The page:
Since the Sonowal government took oath on May 24 last year, it has been brazen about its 'Hindu first' agenda. State finance minister Himanta Biswa Sarma argued that the Citizenship Amendment Bill (2016), which seeks to naturalise (non-Muslim) minorities persecuted in Pakistan, Bangladesh and Afghanistan, was necessary because Assamese people needed the support of their Hindu Bengali brothers to ward off the Muslim threat. In December, R.S.S volunteers sparked anger by shouting "Hindu-Hindu, bhai-bhai" and "Bharat mata ki jai" from the top of the 18th century Kareng Ghar, an Ahom palace and protected monument.
Earlier, Sarma, as education minister, ordered state-recognised madrassas to remain open on Fridays. "Madrassas are closed on Fridays in Pakistan and Bangladesh, not in India," he said. In February, CM Sonowal tweeted the government's decision to make Sanskrit compulsory up to the 8th standard. Even ministers in his own cabinet sided with the Opposition in opposing the decision. Sarma now says "practical difficulties" mean the order will not be implemented. Sonowal, when contacted, insisted that "the decision [had] not yet been discarded".
The mixed message is typical of a confused government, caught between its commitment to Hindutva and the priorities of the Assamese people.
January: Bandh over ST status to 6 groups
The Centre’s move to grant schedule tribe status to six communities — Tai Ahoms, Koch Rajbongshis, Chutiyas, Tea Tribes, Morans and Mataks — has had a ripple effect in Assam with the Coordination Committee of Tribal Organisations of Assam giving a call for a 12-hour statewide bandh. The CCTOA has alleged that the Centre’s move will severely impact the development and reservations currently given to Assam’s existing tribal groups.
AGP quits govt., BJP still has 61 MLAs in House of 126
While BJP argues that India is the natural saviour for minorities, especially Hindus, subject to discriminatory laws and violence in neighbouring countries, in the case of “economic migrants”, mainly Muslims, it points to the “threat” of demographic invasion that changes the religious and social balance and says such persons are illegals who must not enjoy state benefits.
While BJP is under fire in Assam for “violating” the Assam Accord, its leaders like Himanta Biswa Sarma have warned that rejecting the citizenship bill will mean making Assamese Hindus a minority in the next five years. BJP is hoping to drive home the argument that giving Bengali-speaking Hindus’ citizenship will be worth it as it will help counter unwelcome demographic change, hoping its support to the national register of citizens embellishes its credentials.
Like most Assam and northeast-based organisations, AGP has been opposing the proposed amendment to the Citizenship Act tooth and nail. On many occasions in the past, it issued warnings to BJP. AGP’s exit will not pose any threat to BJP, which has 61 MLAs of its own in the 126-member assembly and still has the support of the Bodoland People’s Front (12 seats) and one Independent.
AGP, born out of almost a decade of anti-foreigners agitation in the 1970s and ’80s, quit the ruling alliance immediately after its representatives led by its president, Atul Bora, met Union home minister Rajnath Singh in New Delhi.
Two AGP ministers, Phani Bhushan Choudhury and Keshab Mahanta, are likely to resign from the ministry along with Bora soon. Many AGP leaders serving as chairpersons and managing directors of state-run PSUs are likely to quit their posts
Assam erupts in protest, BJP office attacked in Meghalaya
Assam erupted in protest on Monday against the Centre’s decision to approve the JPC report on the contentious Citizenship (Amendment) Bill, 2016, with some of the demonstrators even stripping naked. In Dibrugarh, members of All Assam Students’ Union (Aasu) staged a protest in front of CM Sarbananda Sonowal’s house, raising slogans against BJP. Aasu activists also burned copies of the bill in Jorhat, Golaghat, Sonitpur, Lakhimpur, Dibrugarh and Dhemaji districts. In Guwahati, Aasu activists burned copies of the bill at 70 locations. Keeping political rivalry aside, former CMs Prafulla Kumar Mahanta and Tarun Gogoi joined ‘Dhikkar Divas’ (condemnation day) against the Bill in Guwahati.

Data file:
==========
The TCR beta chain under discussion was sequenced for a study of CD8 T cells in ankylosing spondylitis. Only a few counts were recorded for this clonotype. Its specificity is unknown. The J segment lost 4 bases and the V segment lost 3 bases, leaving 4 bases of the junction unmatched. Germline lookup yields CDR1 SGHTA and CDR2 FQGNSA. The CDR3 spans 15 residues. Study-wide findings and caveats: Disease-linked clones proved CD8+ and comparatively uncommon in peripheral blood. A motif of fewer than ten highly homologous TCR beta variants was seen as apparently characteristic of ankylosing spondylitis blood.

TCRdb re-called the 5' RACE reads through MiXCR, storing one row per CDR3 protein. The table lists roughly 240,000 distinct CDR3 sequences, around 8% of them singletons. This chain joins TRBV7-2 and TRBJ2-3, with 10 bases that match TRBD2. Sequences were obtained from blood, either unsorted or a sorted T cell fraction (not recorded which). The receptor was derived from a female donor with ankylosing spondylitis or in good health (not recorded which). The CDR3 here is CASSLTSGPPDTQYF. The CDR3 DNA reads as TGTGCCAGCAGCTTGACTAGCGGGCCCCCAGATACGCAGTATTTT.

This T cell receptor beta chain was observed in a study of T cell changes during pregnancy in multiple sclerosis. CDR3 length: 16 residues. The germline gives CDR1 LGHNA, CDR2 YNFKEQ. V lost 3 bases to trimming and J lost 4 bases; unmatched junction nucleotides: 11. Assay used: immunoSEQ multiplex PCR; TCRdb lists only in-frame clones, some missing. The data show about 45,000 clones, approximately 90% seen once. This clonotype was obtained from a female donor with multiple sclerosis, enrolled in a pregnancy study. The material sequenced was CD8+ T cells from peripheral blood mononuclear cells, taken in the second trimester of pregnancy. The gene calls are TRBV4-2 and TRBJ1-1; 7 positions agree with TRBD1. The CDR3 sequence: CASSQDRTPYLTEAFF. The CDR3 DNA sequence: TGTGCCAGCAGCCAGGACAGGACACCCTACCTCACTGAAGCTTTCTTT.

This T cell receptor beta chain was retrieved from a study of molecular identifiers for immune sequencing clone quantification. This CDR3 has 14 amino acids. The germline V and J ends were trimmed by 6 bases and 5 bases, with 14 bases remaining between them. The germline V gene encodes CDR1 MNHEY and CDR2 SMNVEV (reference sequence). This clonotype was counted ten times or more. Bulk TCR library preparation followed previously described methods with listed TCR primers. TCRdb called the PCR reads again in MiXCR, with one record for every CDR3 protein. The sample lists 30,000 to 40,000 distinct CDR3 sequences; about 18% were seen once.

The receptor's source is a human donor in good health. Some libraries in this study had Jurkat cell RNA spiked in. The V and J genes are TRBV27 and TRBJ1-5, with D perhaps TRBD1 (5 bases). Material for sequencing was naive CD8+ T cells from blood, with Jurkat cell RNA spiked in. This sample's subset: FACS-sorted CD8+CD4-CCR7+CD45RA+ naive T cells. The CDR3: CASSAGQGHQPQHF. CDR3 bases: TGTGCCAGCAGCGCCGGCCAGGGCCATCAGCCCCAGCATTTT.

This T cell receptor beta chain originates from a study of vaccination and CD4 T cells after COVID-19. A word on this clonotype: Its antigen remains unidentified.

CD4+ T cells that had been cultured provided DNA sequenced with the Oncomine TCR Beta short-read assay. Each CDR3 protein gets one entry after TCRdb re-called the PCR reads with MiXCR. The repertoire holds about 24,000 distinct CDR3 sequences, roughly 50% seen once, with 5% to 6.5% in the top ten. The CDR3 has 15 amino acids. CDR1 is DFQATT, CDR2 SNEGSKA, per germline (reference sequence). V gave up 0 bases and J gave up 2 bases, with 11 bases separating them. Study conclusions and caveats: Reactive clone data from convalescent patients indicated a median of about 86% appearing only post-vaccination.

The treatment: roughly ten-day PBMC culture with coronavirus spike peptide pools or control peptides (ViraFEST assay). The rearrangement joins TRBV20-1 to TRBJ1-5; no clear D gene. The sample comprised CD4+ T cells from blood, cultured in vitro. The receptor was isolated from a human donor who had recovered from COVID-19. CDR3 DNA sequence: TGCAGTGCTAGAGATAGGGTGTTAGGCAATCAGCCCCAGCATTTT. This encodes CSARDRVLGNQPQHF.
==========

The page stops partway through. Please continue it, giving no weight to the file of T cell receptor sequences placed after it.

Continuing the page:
In neighbouring Meghalaya, BJP’s Shillong office was attacked by unidentified miscreants. The attack is believed to be a fallout of resentment over the Bill. Police sources said three Molotov cocktails were found around the office and two to three miscreants are believed to have been involved. No arrest has been made yet.
Assam students’ body ‘bans’ BJP leaders in colleges
The student body of Gauhati University, one of the most prominent universities of the northeast, on Sunday decided to stop BJP legislators and members from entering the campuses of the university and colleges affiliated to it until the Citizenship (Amendment) Bill is withdrawn. The decision comes as the protests against the Bill grew stronger.
BJP suspends Bengali leader for anti-Assamese talk
‘His Remark Over Bill Could Fuel Tension’
Assam BJP suspended its leader from the Bengali-majority Barak Valley, Pradip Dutta Roy, for making “communal” remarks at a time when the state is in the grip of protests against the Citizenship (Amendment) Bill.
“Pradip Dutta Roy has been suspended from the party with immediate effect ... for going against party discipline and taking a stand that goes against the party’s principles,” Assam BJP president Ranjeet Kumar Dass said.
On Wednesday, a section of students at the Assam University in Silchar had staged a protest rally against the bill. A day later, another section staged a rally in support of the bill. The same day, Dutta had said, “I will write to the vice-chancellor to take action against students who are indulging in politics by staging protests against the bill ... Otherwise, Assamese students will be stopped from studying at the university.”
The Cotton University Students’ Union and the Asom Jatiyatabadi Yuva Chhatra Parishad lodged FIRs against him while the All Assam Students’ Union demanded arrest.
“Dutta’s remarks could fuel tension between the people of the Barak Valley and the Brahmaputra Valley,” a BJP leader said. Coming under fire, Dutta retracted his statement.
Assam: Political history